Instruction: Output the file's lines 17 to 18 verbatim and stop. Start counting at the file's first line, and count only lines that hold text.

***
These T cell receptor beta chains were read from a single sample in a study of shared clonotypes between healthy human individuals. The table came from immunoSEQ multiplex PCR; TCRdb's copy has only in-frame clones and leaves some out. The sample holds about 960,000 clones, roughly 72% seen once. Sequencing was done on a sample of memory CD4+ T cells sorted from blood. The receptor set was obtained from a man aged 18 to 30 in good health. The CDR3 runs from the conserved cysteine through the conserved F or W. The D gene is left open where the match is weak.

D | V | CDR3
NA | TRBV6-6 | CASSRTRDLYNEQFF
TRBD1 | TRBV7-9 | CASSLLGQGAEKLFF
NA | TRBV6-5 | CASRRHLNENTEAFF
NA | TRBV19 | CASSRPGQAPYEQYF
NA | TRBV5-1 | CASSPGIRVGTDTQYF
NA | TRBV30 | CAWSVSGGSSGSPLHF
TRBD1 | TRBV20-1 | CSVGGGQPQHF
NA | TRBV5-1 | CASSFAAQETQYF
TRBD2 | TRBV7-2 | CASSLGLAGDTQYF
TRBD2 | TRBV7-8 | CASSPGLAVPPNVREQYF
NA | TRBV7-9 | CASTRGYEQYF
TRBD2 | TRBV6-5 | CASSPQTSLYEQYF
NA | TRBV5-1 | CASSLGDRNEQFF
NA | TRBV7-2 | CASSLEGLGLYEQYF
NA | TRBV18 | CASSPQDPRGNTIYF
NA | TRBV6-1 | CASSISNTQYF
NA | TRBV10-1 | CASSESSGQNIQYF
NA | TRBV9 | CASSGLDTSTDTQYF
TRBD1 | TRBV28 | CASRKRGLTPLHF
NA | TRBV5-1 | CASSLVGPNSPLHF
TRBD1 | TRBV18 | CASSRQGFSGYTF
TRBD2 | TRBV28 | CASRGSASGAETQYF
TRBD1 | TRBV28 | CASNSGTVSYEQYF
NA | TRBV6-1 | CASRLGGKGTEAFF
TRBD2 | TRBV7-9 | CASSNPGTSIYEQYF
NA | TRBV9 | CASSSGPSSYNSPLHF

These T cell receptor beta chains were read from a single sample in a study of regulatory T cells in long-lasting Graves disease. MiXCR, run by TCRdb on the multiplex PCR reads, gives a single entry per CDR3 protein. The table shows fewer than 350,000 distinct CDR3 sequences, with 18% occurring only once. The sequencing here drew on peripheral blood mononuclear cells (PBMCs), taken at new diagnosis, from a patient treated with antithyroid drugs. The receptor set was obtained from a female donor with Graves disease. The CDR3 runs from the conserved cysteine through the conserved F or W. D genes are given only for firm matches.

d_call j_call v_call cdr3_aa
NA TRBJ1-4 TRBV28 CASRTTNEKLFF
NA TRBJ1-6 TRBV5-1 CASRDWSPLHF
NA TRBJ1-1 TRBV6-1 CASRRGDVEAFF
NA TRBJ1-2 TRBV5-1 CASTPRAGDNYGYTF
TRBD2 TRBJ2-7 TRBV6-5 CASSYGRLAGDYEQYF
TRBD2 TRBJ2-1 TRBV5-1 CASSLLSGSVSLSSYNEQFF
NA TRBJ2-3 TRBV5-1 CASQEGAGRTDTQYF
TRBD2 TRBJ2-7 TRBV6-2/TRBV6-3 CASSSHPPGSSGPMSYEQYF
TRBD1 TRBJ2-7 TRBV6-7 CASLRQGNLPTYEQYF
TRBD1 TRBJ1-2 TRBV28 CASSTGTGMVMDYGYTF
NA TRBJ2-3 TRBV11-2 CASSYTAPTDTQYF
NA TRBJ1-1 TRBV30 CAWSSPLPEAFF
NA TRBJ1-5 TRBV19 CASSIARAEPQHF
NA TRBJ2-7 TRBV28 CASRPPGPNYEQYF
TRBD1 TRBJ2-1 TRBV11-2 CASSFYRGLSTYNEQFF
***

NA | TRBV18 | CASSPQDPRGNTIYF
NA | TRBV6-1 | CASSISNTQYF